Two-headed rattlesnake found in New Jersey

Two-headed rattlesnake found in New Jersey. (WCAU)
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PEMBERTON TOWNSHIP, N.J. (WTHR) — Scientists in New Jersey have made an unusual discovery.

While out looking for wildlife a couple of weeks ago, they came across a two-headed timber rattlesnake.

The scientists say the snake has two fully formed heads that both compete for control of the body.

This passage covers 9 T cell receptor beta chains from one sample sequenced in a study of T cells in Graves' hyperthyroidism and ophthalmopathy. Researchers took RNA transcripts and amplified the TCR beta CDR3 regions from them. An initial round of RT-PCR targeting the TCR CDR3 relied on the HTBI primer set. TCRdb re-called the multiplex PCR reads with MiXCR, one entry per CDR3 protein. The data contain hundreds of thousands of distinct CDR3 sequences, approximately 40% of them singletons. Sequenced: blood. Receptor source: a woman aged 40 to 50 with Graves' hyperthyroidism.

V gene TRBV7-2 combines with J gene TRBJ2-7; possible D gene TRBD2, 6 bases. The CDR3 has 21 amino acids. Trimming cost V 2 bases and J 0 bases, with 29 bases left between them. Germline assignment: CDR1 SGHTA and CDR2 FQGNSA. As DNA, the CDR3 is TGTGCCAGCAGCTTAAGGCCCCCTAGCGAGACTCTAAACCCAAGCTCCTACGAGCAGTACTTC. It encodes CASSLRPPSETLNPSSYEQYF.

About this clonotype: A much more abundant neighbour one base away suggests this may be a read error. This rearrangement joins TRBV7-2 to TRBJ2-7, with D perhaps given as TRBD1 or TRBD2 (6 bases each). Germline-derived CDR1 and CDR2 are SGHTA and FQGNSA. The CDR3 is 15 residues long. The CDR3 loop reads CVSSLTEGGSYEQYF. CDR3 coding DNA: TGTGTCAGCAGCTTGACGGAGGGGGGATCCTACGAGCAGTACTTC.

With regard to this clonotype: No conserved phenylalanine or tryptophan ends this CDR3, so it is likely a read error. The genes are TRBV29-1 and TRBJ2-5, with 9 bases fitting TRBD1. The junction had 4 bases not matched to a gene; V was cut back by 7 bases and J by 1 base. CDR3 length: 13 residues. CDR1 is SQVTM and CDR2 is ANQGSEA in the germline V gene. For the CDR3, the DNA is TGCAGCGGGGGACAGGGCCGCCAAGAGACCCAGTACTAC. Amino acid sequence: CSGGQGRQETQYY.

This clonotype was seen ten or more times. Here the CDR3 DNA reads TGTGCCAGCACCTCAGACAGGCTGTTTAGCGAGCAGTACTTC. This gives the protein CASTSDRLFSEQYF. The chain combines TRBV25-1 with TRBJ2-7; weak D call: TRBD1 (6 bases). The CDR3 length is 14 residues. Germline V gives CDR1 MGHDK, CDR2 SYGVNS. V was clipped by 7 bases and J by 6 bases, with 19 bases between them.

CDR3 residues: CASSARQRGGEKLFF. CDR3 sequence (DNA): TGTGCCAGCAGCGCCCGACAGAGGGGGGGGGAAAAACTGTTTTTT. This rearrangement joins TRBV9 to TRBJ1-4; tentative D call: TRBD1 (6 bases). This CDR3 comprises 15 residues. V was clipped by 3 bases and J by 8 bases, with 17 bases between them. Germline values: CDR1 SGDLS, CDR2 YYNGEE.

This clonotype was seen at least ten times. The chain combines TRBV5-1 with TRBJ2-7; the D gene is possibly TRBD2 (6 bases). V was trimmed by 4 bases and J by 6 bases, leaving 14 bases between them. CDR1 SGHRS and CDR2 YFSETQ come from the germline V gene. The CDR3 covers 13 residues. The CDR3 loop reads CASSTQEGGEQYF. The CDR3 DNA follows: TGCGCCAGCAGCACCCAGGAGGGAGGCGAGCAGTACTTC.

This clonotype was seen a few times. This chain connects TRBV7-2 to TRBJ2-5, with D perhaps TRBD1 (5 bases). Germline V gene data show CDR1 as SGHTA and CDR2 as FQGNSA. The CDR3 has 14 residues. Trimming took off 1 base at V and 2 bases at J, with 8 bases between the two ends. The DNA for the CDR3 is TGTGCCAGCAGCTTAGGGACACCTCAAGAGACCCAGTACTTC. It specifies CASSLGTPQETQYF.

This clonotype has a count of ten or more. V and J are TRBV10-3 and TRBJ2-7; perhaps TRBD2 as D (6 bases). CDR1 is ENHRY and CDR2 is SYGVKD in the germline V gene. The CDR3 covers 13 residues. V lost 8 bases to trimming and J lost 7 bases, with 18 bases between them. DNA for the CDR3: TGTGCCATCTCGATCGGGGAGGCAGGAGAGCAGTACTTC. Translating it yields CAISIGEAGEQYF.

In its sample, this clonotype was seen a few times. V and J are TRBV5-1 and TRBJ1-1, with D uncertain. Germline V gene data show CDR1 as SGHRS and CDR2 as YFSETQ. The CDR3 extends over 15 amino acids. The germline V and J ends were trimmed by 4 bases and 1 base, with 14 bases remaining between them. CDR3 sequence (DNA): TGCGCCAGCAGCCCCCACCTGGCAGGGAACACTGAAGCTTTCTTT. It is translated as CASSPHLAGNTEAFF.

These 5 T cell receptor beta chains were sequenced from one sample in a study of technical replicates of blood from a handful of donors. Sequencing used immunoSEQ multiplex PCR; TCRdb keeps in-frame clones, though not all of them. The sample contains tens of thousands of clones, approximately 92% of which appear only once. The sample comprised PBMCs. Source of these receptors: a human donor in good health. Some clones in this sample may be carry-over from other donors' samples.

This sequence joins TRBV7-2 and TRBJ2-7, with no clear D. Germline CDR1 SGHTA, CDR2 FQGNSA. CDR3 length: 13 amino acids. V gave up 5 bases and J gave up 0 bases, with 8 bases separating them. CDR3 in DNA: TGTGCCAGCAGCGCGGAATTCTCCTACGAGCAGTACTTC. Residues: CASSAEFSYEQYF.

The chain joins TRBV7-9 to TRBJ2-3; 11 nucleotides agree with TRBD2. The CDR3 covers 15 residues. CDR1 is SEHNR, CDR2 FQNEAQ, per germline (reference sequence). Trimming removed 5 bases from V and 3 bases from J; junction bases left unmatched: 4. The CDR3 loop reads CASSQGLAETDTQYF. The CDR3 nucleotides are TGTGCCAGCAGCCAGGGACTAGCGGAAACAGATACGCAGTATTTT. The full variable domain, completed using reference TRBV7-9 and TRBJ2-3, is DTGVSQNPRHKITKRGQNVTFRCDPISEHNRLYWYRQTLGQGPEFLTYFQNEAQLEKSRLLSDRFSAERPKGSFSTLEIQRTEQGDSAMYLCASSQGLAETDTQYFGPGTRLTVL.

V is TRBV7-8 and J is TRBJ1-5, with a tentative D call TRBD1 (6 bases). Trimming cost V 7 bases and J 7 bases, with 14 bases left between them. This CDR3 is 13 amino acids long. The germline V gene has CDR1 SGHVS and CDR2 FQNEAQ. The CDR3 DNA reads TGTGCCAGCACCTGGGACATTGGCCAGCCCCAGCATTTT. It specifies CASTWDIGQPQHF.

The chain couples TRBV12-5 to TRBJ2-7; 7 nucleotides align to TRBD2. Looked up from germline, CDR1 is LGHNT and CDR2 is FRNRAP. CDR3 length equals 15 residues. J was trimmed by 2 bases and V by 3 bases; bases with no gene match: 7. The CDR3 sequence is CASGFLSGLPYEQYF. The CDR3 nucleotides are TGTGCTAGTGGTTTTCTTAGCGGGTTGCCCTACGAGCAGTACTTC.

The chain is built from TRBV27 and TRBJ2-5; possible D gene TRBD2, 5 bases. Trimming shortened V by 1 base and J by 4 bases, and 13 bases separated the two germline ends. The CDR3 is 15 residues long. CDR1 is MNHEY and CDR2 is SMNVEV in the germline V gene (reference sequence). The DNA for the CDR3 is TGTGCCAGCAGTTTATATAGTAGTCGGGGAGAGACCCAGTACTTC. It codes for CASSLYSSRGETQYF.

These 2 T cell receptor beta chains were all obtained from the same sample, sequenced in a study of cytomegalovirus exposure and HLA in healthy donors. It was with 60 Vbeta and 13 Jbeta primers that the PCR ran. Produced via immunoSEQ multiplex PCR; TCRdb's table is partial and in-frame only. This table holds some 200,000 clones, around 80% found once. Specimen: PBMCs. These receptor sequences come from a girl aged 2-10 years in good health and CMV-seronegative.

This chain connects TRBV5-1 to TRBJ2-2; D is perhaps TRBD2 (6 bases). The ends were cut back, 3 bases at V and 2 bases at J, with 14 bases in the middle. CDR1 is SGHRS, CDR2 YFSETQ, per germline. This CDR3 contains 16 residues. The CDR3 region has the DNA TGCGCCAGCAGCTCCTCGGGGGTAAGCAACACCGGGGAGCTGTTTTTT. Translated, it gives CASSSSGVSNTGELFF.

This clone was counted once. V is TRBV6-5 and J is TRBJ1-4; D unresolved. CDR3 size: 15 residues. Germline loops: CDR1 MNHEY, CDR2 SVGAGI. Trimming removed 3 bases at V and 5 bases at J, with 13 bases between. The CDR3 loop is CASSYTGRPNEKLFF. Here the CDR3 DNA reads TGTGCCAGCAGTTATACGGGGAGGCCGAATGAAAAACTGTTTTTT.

"Both heads are fully formed, they're both fully operational. Both tongues are flicking independently of each other so basically it's got two brains," said David Schneider, Herpetologist. "And what is interesting, when it moves around you'll see one head will decide to go one way and one head will decide to go the other way so they're kind of like fighting each other and the snake will stiffen up and get rigid and then it will eventually...I guess one head will...decide the better half and it will go in that direction."

The scientists say the two-headed snake will not survive in the wild, so they will keep it in one of their centers.

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